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A Georgian protester reacts after Ukrainian President Volodymyr Zelensky's livestreamed address to rallies in Tbilisi, Paris, Lyon, Bratislava, Frankfurt and Vilnius. Picture: DARO SULAKAURI/GETTY IMAGES
A Georgian protester reacts after Ukrainian President Volodymyr Zelensky's livestreamed address to rallies in Tbilisi, Paris, Lyon, Bratislava, Frankfurt and Vilnius. Picture: DARO SULAKAURI/GETTY IMAGES

Several western EU countries are pushing back against calls for the bloc to grant Ukraine so-called candidate status this week, a first step on the long road to EU membership, according to several diplomats.

Germany, the Netherlands and others first want the EU’s executive arm to deliver its opinion on Ukraine’s readiness for the membership process before taking a political decision, said the diplomats, describing private discussions taking place ahead of a summit in France this week. Those countries want to focus on delivering practical support to Ukraine and ending the war rather than embarking on a process that could take at least a decade, one of the diplomats said.

Countries in favour of the proposal argue that it would be symbolically important for EU leaders to put their weight behind Ukraine’s bid, even if the actual membership process itself remains long and complicated.

Ukrainian President Volodymyr Zelensky formally applied to join the EU at the end of February and nine member states from central and Eastern Europe, led by Poland and the three Baltic nations, have publicly called on the bloc to grant Ukraine candidate status and start the accession process.

Bids by Georgia and Moldova are also under discussion.

EU leaders are due to discuss Ukraine’s request when they meet over two days near Paris starting Thursday. 

The leaders could decide to back Ukraine’s candidate status and start the long process of negotiating full membership, they could buy time by punting the issue to the European Commission, or they could find a compromise position, such as recognising that Ukraine has a long-term relationship with the EU without formally backing its candidate status.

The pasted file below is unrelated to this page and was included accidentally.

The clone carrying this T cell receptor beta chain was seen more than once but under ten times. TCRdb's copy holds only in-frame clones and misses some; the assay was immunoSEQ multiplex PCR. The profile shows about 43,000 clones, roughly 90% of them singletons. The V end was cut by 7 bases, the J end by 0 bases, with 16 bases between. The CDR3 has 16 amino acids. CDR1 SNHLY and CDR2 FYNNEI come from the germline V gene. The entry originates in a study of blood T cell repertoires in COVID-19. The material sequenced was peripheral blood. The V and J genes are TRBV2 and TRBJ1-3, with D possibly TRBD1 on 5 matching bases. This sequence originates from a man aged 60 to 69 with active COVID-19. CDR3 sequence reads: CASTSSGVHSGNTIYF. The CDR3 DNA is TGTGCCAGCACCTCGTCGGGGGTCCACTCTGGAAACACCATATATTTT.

“There is still a long path ahead. We have to end this war. And we should talk about the next steps,” commission president Ursula von der Leyen said last week to the European parliament. “But nobody can doubt that a people that stands up so bravely for our European values belongs in our European family.”

Leaders at the summit may ask the commission to provide an opinion on Ukraine’s candidacy faster than usual, in a show of political support for Kyiv, EU diplomats said. The process usually lasts between 15 and 18 months.

But even coming up with an opinion would be a fraught undertaking amid an invasion, as it involves the commission sending a lengthy list of questions to the government, and dispatching fact-finding missions to the country.

A diplomat from one of the countries opposed to making Ukraine a candidate said their government was wary of offering false expectations and Kyiv isn’t ready to begin the formal accession process. Some countries in Western Europe are concerned about further expansion after long-running disputes over the rule of law with newer members such as Hungary and Poland, as well as how other long-standing candidates in the Balkans would view a preferential approach for Ukraine. 

Gaining EU membership is an arduous process requiring dozens of criteria to be met — from the rule of law to judicial reforms — and can take more than a decade. Croatia was the last country to join the bloc and its application lasted 10 years before it was formally accepted in 2013. Starting the process requires the unanimous approval of all EU member states, the European Commission and the European parliament.

Bloomberg News. More stories like this are available on bloomberg.com

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